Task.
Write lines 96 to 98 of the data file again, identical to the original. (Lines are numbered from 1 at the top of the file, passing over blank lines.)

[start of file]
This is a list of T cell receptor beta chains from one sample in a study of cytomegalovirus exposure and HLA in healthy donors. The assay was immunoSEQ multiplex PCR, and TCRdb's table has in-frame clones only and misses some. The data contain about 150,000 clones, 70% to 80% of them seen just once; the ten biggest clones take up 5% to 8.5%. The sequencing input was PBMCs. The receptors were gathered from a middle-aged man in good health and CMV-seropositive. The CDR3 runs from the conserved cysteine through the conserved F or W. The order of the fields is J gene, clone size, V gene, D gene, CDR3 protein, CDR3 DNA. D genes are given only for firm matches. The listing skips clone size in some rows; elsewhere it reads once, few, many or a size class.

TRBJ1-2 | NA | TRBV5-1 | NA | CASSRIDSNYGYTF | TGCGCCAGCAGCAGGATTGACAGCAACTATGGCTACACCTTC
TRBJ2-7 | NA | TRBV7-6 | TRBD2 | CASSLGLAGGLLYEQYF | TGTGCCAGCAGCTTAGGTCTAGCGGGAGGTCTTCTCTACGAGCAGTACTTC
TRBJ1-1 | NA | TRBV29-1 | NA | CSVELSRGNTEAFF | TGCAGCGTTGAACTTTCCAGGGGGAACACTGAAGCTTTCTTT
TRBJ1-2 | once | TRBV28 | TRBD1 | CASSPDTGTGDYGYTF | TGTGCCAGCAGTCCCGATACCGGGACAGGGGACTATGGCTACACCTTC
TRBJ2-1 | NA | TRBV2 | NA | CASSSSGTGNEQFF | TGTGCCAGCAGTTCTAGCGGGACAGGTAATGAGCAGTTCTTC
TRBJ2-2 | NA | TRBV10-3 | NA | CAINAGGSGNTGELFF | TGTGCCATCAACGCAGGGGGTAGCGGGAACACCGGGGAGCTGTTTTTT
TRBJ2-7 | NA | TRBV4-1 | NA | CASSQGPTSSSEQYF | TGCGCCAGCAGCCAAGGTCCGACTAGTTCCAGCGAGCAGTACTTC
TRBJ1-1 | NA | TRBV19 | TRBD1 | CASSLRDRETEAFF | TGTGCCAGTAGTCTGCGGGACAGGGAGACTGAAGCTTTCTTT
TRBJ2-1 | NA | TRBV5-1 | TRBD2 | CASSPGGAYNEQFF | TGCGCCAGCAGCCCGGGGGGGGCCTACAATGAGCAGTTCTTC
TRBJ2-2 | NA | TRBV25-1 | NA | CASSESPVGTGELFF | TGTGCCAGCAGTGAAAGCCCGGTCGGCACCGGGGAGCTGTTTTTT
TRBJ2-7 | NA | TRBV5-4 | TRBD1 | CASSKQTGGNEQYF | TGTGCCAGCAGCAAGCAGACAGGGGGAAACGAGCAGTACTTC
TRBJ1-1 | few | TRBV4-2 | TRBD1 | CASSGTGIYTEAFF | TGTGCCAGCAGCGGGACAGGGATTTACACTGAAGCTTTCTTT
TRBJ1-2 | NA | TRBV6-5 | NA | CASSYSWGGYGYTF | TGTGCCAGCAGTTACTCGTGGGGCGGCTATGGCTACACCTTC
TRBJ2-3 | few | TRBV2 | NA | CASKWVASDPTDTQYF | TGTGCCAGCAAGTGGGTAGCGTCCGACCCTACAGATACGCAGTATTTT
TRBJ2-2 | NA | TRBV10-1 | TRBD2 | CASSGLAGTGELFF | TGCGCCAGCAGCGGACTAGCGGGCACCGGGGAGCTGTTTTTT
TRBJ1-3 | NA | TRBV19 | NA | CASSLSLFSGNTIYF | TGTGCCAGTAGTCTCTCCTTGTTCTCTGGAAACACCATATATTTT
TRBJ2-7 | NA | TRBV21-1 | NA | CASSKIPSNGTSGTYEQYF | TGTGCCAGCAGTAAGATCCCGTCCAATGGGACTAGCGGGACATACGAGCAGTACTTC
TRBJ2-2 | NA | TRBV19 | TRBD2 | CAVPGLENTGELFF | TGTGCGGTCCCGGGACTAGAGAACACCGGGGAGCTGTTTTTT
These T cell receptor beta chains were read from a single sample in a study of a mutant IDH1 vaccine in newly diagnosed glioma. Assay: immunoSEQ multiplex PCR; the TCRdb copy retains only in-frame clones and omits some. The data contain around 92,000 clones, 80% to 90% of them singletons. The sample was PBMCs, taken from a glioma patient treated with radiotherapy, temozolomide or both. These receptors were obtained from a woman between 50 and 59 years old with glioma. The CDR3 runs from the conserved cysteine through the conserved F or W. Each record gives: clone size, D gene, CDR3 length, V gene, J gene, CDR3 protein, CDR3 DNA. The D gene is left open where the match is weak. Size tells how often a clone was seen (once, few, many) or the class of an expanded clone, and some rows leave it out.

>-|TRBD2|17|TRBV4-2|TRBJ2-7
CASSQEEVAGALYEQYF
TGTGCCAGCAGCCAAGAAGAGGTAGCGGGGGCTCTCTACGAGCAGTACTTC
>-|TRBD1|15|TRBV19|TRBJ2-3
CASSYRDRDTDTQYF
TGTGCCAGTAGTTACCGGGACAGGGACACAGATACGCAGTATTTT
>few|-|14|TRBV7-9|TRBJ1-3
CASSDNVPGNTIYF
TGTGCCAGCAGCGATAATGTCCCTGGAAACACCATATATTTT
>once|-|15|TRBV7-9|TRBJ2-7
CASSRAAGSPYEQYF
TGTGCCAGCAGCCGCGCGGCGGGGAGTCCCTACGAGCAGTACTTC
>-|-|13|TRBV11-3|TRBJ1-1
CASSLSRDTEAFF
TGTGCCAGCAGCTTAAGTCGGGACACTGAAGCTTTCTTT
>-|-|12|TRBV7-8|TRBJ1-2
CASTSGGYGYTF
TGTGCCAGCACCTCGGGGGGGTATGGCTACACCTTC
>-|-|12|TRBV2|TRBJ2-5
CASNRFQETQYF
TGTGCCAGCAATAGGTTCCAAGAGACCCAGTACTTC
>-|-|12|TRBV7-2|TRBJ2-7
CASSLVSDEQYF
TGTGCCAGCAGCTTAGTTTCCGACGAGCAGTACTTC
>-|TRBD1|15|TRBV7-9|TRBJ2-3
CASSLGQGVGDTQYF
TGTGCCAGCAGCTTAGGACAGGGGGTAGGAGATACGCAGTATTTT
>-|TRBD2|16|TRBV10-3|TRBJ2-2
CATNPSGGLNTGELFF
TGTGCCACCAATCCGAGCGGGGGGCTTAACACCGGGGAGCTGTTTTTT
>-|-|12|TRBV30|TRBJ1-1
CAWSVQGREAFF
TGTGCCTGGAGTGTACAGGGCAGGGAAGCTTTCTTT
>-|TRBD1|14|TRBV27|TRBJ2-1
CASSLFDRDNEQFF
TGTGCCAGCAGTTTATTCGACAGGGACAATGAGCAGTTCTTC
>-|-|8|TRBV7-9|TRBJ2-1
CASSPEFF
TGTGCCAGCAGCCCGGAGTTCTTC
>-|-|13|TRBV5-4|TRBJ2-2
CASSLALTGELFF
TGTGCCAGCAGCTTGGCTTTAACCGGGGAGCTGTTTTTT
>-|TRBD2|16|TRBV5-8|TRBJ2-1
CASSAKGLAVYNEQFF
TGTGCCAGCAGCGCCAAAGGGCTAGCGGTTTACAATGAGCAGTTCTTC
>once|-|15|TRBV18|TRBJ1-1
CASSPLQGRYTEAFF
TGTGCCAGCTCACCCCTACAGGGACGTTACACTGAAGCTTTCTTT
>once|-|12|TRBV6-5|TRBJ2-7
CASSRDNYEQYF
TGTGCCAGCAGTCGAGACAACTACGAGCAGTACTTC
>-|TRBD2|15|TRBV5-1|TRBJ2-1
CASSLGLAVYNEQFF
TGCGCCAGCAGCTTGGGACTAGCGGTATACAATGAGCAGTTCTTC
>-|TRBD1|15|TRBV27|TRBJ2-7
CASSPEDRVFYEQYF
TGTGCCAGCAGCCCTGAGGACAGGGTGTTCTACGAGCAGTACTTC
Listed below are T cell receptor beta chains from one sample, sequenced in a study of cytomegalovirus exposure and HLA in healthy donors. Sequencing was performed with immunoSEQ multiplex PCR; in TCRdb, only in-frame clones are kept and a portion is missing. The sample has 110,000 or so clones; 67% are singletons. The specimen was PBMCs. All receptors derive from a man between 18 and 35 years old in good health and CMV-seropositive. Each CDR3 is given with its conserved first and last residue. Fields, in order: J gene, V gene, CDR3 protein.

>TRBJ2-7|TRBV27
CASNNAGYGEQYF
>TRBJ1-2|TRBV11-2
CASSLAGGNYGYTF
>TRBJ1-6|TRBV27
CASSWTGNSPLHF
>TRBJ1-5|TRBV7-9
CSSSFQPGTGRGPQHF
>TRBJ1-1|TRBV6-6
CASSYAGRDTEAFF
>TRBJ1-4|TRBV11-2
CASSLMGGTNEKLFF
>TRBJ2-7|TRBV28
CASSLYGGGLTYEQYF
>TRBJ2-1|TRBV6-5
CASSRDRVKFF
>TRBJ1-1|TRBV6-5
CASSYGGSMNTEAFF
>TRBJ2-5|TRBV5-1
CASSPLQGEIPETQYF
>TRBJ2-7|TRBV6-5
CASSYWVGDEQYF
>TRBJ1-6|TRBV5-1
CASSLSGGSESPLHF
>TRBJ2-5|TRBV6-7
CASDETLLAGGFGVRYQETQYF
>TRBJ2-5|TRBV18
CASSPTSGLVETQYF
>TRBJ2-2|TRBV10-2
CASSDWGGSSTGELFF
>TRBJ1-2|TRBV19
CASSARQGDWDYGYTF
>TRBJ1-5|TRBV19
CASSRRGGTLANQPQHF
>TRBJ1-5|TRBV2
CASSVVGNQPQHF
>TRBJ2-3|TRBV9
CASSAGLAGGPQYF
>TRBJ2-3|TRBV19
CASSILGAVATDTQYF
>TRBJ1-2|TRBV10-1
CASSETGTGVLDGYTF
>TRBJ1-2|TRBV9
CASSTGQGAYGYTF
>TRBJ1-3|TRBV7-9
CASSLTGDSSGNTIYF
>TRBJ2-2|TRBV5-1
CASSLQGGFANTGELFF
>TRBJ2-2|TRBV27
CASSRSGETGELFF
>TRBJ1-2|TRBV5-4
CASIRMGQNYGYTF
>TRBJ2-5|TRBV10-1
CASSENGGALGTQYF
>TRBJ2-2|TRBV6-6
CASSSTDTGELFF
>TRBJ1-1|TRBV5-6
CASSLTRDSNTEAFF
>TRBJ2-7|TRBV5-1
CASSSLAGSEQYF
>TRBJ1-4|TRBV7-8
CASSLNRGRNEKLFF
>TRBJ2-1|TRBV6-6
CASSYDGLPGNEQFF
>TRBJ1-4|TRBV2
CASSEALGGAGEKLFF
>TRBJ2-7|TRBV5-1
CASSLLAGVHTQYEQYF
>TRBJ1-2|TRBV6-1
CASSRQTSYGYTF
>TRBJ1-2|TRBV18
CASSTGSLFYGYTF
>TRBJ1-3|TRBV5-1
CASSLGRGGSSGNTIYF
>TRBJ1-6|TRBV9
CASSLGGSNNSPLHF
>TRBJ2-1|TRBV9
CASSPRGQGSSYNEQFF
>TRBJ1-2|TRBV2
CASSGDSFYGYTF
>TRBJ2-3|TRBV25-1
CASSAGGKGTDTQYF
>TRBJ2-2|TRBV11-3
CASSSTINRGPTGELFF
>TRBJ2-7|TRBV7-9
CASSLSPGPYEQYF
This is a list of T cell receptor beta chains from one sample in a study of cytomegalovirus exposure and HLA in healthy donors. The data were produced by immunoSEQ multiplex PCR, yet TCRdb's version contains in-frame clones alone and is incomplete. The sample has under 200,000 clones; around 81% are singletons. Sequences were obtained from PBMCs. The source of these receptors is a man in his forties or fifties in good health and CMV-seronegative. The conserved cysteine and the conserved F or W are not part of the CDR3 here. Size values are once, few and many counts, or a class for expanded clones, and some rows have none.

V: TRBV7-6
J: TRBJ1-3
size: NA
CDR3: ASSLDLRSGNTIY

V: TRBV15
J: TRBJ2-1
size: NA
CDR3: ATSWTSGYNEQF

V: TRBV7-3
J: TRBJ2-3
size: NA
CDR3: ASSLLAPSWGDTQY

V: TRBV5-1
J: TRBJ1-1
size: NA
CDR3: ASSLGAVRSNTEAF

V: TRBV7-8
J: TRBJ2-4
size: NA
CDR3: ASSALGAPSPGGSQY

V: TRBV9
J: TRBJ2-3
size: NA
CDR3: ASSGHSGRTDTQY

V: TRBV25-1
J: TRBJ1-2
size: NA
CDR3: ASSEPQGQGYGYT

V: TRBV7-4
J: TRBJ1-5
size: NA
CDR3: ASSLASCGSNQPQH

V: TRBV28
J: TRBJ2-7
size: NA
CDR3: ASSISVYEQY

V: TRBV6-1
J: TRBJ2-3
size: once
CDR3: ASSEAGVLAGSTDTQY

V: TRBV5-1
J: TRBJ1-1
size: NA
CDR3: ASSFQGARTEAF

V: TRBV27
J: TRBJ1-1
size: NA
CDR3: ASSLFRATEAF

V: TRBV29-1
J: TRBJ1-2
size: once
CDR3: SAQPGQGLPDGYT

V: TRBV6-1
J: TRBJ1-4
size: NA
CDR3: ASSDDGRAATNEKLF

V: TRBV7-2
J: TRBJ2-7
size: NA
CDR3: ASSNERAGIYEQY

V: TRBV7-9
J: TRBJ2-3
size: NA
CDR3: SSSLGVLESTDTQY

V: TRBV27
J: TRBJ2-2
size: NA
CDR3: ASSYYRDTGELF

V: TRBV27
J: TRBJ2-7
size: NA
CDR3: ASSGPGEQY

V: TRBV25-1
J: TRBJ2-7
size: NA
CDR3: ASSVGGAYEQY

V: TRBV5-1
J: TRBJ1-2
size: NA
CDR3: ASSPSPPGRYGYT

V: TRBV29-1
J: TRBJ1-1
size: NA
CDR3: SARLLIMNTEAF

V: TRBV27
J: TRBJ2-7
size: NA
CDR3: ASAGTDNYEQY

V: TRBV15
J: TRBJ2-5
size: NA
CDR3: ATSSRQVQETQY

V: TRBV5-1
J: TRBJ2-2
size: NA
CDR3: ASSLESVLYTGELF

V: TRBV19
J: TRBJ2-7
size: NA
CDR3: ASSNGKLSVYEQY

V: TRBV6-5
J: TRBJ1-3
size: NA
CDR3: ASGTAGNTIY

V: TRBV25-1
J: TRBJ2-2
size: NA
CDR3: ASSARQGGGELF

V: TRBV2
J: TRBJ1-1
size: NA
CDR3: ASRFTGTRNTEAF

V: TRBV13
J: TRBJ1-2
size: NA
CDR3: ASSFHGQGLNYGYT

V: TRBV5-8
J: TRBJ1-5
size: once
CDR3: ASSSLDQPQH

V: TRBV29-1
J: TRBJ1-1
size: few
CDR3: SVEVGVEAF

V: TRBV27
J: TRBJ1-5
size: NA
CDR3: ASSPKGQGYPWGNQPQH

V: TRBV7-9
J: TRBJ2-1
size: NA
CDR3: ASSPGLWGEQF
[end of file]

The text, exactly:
CASSYGGSMNTEAFF
>TRBJ2-5|TRBV5-1
CASSPLQGEIPETQYF